A controversial Danish law allowing authorities to seize assets from asylum seekers was implemented for the first time this week, police said Thursday.
Police said they seized cash worth about 79,600 kroner (11,900 dollars) from five Iranian nationals apprehended Tuesday at Copenhagen Airport when trying to enter the country on forged passports.
The law, which entered into force in February, allows for asylum seekers' belongings to be searched and for cash or valuables exceeding 10,000 kroner (1,490 dollars) to be seized.
The cash and proceeds from the sale of the valuables - such as watches and mobile phones - are supposed to be used to pay for the asylum seekers' stay in Denmark.
The two men and three women, aged 26 to 35, were detained and searched. Police said they found cash in euros and US dollars worth 129,600 kroner. Police declined to offer further details.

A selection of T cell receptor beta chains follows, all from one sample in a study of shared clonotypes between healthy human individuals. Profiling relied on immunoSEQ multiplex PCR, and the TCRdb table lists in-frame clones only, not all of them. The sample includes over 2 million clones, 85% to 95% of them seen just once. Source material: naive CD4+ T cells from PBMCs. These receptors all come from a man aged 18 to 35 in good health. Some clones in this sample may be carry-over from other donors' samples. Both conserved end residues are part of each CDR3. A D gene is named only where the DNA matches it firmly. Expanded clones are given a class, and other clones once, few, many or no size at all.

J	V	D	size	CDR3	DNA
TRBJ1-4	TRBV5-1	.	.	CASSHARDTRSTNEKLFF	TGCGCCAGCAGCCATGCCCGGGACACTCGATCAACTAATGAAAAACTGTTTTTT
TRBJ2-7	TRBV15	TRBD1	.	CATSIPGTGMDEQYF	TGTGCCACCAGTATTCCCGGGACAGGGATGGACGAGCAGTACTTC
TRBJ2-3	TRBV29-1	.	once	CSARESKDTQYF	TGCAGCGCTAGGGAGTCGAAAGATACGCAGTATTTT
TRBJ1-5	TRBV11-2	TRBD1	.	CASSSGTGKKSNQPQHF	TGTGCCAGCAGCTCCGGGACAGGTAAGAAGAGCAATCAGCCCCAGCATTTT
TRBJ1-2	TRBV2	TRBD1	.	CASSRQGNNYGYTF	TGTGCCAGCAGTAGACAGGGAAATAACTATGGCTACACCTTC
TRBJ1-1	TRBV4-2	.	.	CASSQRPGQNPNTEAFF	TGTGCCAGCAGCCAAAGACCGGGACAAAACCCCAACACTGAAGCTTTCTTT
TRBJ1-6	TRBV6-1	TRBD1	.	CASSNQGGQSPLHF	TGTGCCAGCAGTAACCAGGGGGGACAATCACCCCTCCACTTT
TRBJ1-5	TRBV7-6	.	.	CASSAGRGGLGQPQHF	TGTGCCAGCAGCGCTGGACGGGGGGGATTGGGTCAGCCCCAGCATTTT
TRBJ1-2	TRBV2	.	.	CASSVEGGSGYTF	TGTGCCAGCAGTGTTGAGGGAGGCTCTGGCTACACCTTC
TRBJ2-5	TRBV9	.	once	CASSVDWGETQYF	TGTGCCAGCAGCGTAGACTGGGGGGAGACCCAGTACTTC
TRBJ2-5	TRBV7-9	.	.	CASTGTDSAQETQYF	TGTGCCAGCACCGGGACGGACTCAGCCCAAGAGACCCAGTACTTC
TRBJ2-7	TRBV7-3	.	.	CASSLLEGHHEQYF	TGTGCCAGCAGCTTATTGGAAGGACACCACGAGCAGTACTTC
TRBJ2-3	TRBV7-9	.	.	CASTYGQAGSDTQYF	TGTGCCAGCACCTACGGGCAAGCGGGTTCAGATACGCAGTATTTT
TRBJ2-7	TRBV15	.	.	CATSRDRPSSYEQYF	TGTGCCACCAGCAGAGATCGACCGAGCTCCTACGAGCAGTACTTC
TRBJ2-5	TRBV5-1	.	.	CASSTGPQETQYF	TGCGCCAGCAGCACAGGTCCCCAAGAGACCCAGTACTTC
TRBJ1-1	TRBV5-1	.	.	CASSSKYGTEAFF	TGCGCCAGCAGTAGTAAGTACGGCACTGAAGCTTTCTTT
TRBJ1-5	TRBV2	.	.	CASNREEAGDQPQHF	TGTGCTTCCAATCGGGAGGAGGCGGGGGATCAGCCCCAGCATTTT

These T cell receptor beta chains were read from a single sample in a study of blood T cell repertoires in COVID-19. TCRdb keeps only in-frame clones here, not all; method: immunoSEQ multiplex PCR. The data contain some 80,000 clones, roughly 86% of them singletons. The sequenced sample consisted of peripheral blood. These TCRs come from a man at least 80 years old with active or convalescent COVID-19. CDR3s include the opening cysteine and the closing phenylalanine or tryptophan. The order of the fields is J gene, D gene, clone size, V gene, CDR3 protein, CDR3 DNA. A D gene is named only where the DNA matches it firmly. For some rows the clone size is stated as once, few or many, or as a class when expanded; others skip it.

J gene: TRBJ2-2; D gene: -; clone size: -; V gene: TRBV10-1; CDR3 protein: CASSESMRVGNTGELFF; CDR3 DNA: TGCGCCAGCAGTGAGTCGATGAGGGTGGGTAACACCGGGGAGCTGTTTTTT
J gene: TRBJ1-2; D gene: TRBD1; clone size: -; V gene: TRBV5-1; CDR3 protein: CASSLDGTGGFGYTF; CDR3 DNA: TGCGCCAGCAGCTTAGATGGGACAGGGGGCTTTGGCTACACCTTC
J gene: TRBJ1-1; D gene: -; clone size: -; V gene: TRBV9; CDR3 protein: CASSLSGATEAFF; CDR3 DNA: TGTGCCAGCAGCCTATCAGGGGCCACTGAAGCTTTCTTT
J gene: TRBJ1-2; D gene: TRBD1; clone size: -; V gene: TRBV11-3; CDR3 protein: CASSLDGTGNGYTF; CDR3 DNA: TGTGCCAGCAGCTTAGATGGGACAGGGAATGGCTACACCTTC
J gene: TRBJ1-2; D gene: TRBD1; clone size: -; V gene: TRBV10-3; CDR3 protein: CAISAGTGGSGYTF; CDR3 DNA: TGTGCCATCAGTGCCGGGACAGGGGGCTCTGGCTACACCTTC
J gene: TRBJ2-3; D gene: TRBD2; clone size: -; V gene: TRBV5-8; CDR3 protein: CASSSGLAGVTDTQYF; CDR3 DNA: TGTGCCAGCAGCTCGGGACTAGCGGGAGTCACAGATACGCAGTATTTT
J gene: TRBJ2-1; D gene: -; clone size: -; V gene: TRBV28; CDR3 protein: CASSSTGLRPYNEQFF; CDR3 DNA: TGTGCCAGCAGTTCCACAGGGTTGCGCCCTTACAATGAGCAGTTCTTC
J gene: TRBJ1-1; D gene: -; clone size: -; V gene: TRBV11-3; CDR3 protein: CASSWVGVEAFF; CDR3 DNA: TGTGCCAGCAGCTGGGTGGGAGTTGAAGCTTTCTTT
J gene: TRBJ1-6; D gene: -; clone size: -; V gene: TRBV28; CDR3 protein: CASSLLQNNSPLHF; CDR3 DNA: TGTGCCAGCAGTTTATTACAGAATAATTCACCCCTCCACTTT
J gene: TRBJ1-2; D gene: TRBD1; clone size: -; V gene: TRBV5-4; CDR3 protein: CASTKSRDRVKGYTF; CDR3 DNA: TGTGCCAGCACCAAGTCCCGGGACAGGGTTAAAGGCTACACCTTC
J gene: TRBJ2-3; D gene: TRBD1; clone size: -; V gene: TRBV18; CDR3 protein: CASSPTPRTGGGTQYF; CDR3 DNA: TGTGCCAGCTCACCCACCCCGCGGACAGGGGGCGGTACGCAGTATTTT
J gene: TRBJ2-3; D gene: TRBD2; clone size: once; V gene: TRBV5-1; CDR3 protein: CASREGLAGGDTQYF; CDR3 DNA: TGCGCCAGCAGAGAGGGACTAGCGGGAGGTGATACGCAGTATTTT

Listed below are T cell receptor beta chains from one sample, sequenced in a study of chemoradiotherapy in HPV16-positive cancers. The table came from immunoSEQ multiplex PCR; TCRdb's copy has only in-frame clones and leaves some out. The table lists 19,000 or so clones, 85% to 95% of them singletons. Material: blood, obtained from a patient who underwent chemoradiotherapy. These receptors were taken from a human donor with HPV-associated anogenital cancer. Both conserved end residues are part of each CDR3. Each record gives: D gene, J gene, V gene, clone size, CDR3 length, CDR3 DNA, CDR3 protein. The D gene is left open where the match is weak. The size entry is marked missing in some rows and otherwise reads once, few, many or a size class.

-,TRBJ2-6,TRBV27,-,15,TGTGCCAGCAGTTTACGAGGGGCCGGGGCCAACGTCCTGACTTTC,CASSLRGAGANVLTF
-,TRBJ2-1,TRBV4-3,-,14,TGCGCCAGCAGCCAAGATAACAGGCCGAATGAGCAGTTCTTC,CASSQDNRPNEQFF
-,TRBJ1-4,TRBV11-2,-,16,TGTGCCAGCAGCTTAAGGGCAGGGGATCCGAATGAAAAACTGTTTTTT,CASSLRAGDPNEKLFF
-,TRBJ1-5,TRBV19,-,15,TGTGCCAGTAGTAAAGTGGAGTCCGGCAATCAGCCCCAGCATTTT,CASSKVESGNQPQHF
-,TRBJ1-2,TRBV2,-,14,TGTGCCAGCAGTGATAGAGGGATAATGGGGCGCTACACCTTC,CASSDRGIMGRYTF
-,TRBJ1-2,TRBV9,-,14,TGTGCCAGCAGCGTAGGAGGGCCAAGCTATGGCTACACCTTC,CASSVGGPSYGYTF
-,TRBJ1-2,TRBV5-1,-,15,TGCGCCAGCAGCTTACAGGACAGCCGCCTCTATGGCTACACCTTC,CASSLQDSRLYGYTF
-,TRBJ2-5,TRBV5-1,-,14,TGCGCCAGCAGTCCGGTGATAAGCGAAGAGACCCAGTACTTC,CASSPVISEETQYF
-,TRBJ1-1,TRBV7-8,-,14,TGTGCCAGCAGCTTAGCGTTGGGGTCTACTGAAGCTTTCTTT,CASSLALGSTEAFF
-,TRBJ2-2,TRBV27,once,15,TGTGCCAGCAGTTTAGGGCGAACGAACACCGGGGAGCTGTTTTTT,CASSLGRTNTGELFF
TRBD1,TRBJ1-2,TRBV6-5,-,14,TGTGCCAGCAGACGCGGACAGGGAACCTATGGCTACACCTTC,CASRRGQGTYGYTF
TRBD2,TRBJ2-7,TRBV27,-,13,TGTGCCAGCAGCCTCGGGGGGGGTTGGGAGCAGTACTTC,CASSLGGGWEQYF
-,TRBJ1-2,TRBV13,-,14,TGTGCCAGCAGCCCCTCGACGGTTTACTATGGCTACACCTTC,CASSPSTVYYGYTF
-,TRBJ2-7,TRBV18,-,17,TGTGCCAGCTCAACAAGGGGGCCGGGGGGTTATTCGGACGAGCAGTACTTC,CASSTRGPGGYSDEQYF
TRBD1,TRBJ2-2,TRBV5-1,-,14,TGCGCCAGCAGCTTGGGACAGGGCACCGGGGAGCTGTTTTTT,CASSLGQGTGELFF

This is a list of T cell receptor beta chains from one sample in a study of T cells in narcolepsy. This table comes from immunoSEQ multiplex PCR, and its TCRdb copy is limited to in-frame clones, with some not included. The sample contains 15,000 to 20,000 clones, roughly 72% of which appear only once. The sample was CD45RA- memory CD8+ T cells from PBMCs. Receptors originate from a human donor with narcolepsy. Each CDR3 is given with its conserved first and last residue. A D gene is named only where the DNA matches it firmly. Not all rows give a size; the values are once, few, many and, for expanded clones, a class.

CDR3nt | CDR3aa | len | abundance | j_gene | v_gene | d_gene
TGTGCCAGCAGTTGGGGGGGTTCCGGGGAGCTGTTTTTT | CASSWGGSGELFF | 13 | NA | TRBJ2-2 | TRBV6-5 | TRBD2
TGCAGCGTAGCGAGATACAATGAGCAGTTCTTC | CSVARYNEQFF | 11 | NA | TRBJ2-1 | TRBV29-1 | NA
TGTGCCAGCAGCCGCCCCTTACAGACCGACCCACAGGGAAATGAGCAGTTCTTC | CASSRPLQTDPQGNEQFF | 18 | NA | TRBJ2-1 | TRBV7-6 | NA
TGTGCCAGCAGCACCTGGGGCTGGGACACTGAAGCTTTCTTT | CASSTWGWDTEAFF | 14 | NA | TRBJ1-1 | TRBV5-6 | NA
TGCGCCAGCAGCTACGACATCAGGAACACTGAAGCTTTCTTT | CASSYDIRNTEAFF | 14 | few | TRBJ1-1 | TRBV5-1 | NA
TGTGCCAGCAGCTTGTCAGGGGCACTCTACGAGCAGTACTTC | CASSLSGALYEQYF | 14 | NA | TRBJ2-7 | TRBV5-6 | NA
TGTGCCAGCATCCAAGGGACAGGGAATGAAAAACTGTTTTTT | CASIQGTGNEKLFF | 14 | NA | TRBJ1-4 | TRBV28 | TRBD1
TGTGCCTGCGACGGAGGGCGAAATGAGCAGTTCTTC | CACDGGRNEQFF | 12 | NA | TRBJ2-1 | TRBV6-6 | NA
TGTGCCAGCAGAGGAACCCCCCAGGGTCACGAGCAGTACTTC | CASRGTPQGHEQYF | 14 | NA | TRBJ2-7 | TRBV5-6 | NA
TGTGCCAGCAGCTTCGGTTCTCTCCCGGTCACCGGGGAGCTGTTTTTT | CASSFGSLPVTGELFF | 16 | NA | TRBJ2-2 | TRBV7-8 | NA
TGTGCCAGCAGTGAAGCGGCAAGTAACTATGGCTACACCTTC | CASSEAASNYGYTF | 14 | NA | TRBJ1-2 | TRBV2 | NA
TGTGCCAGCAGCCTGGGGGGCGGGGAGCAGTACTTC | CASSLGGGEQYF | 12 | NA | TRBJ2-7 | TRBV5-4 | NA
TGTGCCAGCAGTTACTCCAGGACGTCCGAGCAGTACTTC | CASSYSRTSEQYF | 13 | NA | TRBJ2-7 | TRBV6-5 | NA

The five applied for asylum when charged with using forged passports and the Danish Immigration Service have started to process the asylum bids.
The case vindicated the decision to introduce the legislation, Inger Stojberg, Denmark's minister for immigration and integration, said in comments carried by the news agency Ritzau.
The restrictive measures have been criticized by groups such as the Council of Europe, a human rights watchdog, concerned that the law violates fundamental property rights.
The UN refugee agency UNHCR and human rights groups, like Amnesty International, have also criticized the measures.
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